// Display the dialog.
        llDialog(llGetOwner(), "Please select an avatar.", avatarList, dlgChannel);
    }
    listen(integer channel, string name, key id, string message)
    {
        // The message parameter holds the caption of the
        // button that was clicked. Search the menu options
        // list for it.
        if ((channel == dlgChannel) && (llListFindList(avatarList, [message]) != -1))
        {
            if (message != "Cancel")
            {
                llSay(0, llKey2Name(llGetOwner()) + " pokes " + message);
            }
            reset();
            state default;
        }
    }
    timer()
    {
        reset();
        state default;
    }
}

Close the Build dialog, and your HUD should be fully active. Click on the buttons to check that they work.

Congratulations, you’ve just built your first HUD!

It’s often useful for an object to maintain a record of avatars or objects. One example might be a shop vendor which keeps a list of who has bought which item from it, or perhaps you want something which will tell you who has visited your shop recently.

There are various ways of doing this, but all of them eventually require you to store the information somewhere, and short of providing a link to an off-world database (a perfectly viable solution, but beyond the scope of this blog), the best option is to use a list.

The LSL implementation of lists is relatively primitive, but quite flexible, especially once you get to grips with the various associated functions, of which there are quite a few.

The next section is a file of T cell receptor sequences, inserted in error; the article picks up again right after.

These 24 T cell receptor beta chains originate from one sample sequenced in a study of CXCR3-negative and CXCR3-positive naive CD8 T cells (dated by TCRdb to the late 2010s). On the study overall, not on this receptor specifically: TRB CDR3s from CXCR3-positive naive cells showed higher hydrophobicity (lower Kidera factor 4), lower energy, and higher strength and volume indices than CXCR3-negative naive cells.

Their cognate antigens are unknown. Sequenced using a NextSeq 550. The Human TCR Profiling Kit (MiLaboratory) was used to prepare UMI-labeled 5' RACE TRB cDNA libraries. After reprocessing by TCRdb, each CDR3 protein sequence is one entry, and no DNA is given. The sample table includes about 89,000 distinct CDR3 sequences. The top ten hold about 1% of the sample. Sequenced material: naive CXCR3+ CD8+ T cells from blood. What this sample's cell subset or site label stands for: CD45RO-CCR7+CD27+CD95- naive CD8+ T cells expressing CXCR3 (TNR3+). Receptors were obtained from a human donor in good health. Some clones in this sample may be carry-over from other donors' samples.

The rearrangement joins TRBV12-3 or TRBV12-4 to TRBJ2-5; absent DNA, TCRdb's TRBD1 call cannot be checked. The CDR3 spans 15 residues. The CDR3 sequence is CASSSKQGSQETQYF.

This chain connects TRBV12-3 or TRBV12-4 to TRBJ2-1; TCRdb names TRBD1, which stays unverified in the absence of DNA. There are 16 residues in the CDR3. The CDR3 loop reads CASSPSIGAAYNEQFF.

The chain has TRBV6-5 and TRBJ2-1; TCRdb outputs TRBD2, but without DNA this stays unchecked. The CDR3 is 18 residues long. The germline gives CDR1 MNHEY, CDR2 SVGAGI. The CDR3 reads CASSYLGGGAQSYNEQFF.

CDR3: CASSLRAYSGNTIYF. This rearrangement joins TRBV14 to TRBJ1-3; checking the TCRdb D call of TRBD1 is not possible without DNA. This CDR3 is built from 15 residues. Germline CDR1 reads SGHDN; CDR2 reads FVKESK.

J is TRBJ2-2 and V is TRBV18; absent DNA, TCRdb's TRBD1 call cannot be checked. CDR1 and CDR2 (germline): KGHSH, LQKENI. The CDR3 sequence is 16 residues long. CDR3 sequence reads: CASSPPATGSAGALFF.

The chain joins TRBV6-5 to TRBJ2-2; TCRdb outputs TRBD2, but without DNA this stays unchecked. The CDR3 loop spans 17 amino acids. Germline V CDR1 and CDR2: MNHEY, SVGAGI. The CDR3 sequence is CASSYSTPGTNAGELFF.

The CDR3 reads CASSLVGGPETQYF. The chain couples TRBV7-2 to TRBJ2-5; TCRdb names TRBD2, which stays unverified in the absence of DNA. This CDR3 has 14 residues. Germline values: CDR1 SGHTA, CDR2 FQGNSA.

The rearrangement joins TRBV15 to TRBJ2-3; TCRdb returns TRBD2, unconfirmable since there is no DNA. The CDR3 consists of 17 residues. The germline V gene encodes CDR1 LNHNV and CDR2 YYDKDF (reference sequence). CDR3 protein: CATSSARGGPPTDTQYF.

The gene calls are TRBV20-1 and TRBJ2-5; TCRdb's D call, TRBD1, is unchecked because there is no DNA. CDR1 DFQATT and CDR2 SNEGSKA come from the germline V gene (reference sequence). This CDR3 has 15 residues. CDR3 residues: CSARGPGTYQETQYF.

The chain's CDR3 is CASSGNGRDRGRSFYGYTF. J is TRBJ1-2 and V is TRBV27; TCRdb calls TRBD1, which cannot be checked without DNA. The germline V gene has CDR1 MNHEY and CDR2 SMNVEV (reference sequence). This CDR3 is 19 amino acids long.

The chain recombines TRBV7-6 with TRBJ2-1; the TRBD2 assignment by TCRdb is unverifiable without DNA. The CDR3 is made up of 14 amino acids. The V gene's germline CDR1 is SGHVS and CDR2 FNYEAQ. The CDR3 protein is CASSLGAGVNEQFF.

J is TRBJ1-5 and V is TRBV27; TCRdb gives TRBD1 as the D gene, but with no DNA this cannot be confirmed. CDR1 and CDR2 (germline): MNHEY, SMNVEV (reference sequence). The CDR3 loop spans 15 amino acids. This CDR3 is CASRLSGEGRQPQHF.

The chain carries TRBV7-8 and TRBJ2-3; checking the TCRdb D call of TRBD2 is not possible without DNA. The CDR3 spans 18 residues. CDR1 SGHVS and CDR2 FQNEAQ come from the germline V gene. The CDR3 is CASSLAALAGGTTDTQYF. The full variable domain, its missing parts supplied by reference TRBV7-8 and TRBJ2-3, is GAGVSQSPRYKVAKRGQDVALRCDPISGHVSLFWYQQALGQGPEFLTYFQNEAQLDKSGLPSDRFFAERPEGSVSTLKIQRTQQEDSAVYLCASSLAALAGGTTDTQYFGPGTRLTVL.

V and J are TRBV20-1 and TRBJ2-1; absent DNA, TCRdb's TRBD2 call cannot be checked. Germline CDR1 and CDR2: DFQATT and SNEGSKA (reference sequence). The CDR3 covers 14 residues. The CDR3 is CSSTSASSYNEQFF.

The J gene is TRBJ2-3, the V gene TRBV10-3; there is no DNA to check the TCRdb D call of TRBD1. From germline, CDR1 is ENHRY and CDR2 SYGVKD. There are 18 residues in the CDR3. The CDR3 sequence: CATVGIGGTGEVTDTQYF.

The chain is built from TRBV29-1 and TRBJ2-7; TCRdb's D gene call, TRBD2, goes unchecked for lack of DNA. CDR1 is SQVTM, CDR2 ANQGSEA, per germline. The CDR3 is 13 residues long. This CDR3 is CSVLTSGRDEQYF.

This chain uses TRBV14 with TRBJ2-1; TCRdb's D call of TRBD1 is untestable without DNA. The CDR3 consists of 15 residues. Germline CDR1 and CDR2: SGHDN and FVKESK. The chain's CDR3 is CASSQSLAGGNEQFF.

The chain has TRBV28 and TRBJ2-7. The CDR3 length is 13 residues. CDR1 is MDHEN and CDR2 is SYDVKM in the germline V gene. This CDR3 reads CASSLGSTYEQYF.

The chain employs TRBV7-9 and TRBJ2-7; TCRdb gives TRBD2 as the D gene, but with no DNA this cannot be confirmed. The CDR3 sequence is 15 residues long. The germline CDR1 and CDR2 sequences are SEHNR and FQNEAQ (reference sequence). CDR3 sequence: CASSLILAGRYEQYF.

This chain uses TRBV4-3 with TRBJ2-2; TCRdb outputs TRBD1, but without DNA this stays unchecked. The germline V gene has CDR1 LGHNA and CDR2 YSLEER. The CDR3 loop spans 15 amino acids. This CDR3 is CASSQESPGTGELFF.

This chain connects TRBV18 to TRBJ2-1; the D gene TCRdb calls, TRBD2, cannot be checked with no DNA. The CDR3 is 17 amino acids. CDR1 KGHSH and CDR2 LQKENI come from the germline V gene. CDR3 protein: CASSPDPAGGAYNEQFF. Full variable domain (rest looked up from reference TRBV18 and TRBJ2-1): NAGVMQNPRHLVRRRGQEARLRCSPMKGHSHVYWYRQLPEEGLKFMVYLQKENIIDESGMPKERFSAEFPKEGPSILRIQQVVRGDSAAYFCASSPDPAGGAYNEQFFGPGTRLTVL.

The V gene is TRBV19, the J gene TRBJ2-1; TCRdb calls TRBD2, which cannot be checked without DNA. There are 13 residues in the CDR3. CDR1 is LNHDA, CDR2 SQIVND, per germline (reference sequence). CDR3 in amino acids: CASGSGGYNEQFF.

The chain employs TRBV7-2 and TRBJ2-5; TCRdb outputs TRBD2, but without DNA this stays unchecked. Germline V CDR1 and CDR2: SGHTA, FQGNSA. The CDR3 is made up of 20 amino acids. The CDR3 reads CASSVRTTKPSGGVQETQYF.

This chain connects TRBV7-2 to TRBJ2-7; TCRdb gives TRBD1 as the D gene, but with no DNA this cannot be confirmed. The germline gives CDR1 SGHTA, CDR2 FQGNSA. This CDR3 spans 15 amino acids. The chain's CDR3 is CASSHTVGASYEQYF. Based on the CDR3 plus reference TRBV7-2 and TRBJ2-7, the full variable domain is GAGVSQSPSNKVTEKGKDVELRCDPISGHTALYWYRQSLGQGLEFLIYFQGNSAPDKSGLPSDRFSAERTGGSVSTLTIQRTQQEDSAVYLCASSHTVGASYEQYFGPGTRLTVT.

A list is just what the name implies. It is a simple collection of values, of any data type.

Declaring a list variable, and adding some items, is quite simple:

list animals = [];    // This creates an empty list.
animals += ["cat"];   // This adds one entry.
animals += ["dog"];   // This adds another entry.

Our list is now [“cat”, “dog”]. We can add more than one item at once:

animals += ["rabbit", "mouse"];

The list now holds [“cat”, “dog”, “rabbit”, “mouse”].

If we want to get a particular item out of a list, we use one of the llList2… functions. As our list only holds strings, we use llList2String. This needs to know the list that we are extracting from, and the item number. Be careful – items in a list are numbered from 0! If you have never done any programming before, this might catch you out, but it is very common in programming languages (for reasons that I won’t go into here):

// Copies "dog" to the 'item' variable.
string item = llList2String(animals, 1);

Actually, a list can hold any data type, and any mixture of data types, except (and this is an important exception) other lists.

For example, we could do this:

animals += [10.12, 16, "kangeroo"];

Our list is now [“cat”, “dog”, “rabbit”, “mouse”, 10.12, 16, “kangeroo”]. As you’ll realise, this probably isn’t a clever thing to do, because we now have strings and numbers mixed in our list, in no particular order.

Assuming that we do know the order, we can extract these values using the llList2Float and llList2Integer functions:

float fvalue = llList2Float(animals, 4);
integer ivalue = llList2Integer(animals, 5);